The decision to shorten the length of the film, perhaps one taken by the distributor, underlines early and on-going anxieties to do with the apparently excessive running time of Indian films. The form and structure of popular Hindi cinema is to do with the ways in which narrative is supported by the convention of song and dance, and since Aan’s soundtrack was made up of nine (or is it fourteen?) songs, integral to the film experience and diegesis of the world being presented, songs invariably lengthen the running time but also act as a supplementary, alternative and internal commentary. Songs are also one of the major pleasures for film audiences, functioning as escapist, allegorical and narrative totems. Unfortunately, the somewhat irrelevant and illogical criticism that Indian films are too long still remains a popular default reaction from critics and film audiences. Rather than accept songs and the longer running time of Indian films as a conventional, dominant aspect of their construction, Indian films are often even today deemed to be ridiculously and excessively over long in the purview of critics outside of India. Nonetheless, given the ways in which the film audiences’ habits and tastes have shifted dramatically over the past years, the length of Indian films has become shorter but perhaps only to suit commercial inclinations.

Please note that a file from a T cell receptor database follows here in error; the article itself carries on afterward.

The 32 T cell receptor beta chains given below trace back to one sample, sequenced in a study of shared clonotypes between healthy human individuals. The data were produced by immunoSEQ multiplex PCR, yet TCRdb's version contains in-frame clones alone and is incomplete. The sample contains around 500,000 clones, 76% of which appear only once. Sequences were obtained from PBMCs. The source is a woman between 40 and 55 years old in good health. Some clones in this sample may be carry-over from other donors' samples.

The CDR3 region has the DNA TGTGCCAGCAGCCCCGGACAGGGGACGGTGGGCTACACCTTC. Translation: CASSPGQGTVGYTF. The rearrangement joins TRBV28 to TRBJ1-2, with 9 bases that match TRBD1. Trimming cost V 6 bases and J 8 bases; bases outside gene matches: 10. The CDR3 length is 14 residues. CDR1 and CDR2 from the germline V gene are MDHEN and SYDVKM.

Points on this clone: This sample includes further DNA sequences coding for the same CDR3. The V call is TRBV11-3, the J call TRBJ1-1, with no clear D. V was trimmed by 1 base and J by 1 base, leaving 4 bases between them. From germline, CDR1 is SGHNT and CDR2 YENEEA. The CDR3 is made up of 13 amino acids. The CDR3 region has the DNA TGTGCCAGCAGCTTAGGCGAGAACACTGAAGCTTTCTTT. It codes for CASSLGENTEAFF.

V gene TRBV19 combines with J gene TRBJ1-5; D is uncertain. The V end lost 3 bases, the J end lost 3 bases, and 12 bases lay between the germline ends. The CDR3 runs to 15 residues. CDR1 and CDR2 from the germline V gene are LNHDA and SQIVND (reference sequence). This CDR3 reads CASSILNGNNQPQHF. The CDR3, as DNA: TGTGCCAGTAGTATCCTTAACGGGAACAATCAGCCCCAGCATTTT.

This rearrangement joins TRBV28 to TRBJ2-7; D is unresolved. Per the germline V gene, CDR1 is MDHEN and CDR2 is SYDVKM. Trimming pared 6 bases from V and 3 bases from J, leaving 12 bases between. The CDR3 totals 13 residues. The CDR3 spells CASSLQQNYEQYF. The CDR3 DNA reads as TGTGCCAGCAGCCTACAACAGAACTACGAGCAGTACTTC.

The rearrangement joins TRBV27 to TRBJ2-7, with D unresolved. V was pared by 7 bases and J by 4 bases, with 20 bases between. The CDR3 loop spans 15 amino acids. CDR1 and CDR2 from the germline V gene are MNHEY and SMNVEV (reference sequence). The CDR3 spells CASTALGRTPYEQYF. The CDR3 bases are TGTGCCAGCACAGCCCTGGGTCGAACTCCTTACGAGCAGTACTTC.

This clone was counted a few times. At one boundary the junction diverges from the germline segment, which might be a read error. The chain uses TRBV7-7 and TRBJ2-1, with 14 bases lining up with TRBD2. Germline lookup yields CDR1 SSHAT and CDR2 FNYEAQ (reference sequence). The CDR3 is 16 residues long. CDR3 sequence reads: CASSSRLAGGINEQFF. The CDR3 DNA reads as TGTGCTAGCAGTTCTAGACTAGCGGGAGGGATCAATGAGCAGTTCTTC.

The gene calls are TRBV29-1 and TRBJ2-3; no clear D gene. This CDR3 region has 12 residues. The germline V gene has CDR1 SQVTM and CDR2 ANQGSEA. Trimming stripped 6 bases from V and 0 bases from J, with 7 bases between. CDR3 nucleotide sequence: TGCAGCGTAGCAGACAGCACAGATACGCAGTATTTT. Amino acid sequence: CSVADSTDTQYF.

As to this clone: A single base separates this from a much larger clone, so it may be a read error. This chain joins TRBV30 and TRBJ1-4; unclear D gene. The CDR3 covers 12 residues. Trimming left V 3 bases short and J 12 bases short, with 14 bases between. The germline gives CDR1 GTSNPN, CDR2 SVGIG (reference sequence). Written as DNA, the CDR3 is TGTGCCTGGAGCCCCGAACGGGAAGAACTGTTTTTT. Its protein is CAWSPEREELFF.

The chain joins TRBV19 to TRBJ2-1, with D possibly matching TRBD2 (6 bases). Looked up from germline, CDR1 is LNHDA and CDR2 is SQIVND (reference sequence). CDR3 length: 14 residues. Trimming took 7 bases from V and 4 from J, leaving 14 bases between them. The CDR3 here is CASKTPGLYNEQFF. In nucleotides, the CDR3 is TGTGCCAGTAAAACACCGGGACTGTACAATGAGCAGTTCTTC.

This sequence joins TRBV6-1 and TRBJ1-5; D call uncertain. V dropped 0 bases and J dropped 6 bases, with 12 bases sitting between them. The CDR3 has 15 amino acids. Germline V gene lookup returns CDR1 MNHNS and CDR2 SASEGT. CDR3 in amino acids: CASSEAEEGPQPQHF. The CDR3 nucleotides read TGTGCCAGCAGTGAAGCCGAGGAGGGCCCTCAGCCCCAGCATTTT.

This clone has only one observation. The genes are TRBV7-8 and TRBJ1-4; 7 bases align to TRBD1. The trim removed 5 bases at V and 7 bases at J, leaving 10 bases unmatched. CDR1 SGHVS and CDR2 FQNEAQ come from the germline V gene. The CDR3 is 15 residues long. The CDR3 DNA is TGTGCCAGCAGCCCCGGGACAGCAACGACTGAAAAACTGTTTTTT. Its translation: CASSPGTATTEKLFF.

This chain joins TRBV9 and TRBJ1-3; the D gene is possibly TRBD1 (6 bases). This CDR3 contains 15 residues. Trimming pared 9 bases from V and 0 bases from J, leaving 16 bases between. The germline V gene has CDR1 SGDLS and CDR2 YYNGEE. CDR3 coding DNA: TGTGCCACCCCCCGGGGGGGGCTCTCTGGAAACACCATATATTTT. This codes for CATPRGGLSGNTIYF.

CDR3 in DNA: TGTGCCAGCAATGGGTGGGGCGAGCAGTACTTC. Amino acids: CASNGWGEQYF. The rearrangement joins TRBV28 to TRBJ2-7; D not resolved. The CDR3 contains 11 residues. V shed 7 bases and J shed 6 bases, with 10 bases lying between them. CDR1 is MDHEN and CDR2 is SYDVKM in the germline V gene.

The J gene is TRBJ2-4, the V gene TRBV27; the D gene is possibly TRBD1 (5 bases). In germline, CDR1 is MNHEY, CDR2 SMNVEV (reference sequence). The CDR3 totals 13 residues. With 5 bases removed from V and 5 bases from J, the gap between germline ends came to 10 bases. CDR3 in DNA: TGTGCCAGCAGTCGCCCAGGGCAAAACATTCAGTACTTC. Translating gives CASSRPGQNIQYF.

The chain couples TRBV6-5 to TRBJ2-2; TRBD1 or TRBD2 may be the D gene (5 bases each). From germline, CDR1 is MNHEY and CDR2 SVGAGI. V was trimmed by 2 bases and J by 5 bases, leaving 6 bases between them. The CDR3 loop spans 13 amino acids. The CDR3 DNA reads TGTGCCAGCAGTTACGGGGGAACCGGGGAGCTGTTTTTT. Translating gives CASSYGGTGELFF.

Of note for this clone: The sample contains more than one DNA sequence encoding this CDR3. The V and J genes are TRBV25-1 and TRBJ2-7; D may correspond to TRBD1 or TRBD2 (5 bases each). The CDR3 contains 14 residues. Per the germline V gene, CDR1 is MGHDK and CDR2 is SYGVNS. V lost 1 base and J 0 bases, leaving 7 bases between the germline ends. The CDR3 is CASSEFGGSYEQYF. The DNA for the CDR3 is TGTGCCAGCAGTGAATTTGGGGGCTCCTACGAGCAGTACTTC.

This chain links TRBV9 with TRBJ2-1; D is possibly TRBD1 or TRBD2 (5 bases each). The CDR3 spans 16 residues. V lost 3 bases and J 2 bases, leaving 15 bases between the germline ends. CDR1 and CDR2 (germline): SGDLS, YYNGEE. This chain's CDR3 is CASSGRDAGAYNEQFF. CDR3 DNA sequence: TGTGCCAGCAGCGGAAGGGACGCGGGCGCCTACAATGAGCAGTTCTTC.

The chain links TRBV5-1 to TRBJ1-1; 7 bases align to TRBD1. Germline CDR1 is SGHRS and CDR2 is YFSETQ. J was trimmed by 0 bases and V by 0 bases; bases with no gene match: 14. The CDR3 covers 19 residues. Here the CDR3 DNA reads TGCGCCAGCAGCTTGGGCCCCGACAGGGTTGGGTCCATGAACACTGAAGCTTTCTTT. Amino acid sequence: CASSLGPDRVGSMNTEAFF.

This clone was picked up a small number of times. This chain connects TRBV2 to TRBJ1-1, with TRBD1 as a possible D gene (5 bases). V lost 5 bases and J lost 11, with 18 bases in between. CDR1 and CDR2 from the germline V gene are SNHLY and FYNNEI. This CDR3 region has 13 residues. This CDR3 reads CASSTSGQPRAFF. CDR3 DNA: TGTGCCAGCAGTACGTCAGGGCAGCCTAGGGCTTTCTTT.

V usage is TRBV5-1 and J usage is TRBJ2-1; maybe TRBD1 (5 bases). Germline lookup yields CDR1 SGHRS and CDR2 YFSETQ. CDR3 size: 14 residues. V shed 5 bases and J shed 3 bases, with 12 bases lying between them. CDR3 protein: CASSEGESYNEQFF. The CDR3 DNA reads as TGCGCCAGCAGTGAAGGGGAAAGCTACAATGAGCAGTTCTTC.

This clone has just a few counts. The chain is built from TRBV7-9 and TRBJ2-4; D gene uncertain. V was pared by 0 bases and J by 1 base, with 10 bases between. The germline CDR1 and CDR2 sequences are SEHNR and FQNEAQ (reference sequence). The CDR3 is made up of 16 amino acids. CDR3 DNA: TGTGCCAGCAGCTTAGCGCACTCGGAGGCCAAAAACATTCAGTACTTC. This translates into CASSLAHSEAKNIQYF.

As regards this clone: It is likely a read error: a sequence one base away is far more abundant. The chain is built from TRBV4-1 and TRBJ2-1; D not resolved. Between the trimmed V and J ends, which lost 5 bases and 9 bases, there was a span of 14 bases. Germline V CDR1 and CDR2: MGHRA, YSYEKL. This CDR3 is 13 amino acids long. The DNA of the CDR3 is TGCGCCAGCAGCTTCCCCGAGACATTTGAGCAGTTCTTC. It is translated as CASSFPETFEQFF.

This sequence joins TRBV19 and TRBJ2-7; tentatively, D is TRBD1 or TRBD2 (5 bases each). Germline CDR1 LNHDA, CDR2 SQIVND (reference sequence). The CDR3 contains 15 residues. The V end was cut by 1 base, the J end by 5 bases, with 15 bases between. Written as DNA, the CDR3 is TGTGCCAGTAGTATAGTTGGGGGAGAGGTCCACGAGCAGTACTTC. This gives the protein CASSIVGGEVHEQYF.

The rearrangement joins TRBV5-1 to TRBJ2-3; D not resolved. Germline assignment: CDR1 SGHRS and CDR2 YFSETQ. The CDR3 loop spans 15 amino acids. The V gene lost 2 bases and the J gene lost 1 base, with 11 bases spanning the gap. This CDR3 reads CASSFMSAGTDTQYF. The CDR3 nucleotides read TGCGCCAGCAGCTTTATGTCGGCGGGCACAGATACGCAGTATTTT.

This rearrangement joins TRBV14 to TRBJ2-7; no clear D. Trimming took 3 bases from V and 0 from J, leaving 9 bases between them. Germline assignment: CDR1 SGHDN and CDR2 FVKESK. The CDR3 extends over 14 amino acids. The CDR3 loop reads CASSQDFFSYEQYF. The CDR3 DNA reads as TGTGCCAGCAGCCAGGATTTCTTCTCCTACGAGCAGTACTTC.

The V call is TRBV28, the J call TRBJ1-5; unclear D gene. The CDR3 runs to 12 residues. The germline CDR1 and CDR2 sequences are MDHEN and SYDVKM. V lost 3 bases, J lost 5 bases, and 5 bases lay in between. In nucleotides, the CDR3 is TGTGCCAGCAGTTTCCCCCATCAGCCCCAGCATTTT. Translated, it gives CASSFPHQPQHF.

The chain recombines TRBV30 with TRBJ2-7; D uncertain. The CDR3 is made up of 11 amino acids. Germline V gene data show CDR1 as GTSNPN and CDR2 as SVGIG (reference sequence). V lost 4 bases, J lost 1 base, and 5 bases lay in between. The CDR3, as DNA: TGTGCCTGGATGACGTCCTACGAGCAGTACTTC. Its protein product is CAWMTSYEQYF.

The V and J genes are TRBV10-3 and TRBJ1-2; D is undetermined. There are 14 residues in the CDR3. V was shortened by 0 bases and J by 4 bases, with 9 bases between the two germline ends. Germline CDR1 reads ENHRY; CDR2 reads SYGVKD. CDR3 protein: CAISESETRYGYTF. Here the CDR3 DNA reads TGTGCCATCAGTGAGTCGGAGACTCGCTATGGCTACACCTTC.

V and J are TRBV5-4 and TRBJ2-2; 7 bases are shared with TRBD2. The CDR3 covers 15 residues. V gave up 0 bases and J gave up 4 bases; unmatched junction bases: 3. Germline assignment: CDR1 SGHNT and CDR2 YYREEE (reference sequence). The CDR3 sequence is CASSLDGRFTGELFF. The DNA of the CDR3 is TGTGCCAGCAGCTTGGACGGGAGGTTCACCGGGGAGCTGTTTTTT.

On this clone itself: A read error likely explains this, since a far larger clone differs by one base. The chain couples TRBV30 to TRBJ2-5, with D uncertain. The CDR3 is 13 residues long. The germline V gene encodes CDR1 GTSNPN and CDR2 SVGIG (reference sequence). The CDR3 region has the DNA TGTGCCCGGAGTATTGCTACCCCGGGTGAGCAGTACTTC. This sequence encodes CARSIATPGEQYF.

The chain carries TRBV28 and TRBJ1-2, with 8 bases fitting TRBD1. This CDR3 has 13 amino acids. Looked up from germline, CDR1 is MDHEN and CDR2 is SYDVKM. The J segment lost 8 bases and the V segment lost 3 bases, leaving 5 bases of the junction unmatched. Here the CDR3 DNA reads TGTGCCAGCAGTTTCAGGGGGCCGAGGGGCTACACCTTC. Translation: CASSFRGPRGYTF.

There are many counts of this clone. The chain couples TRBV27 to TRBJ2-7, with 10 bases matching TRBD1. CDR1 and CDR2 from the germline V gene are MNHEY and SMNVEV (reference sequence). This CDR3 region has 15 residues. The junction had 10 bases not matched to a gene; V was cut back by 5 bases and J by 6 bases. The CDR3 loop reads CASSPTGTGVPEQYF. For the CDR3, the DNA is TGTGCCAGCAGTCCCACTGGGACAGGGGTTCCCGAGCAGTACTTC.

Respectively, there wasn’t much praise from The Times of India review of Aan: ‘It is a depressing and deplorable lapse from standards and a reputation long established by one of our most distinguished film creators’ (Aug, 17: 1952). The review goes on to criticise the film for ‘its gross lack of refinement’. The Spectator review for the film by Virginia Graham is comparably expressive about the cultural debasement of popular Indian cinema, comparing Aan to the cooking of food: ‘Cooked at high pressure for a prodigiously long time, with a wicked Prince and Princess and a handsome dashing peasant and his beloved as the main ingredients, it is a layer-cake of conflicting flavours’ (July, 18, 96: 1952). I mention the food analogy since the term Masala cinema would emerge as an ignorant and contrived method of categorising popular Hindi cinema in the 1970s and 1980s. This is just one way film criticism has systemically refused to take Indian cinema seriously. Although the theory of Masala cinema has enough substance behind it now to in fact consolidate this method of categorisation as both valid and relatively intrinsic to Bollywood film discourse. I’m quite schizophrenic of the term Masala and admittedly it can be useful in some specific contexts – say for example the films of Manmohan Desai. The review continues, faltering badly: ‘That Indians make exactly the same faces as we do when they fall in love astounds me beyond measure’ (July, 18, 97: 1952), says Graham, smacks of not only a racial superiority but underlines a cultural ignorance. Although Virginia Graham does recommend the film, her review is full of hyperbole that not only overlooks the technical achievements of the production but completely fails to acknowledge the authorial contribution of Mehboob Khan, the stardom of Dilip Kumar and the lucid cinematography of Faredoon Irani.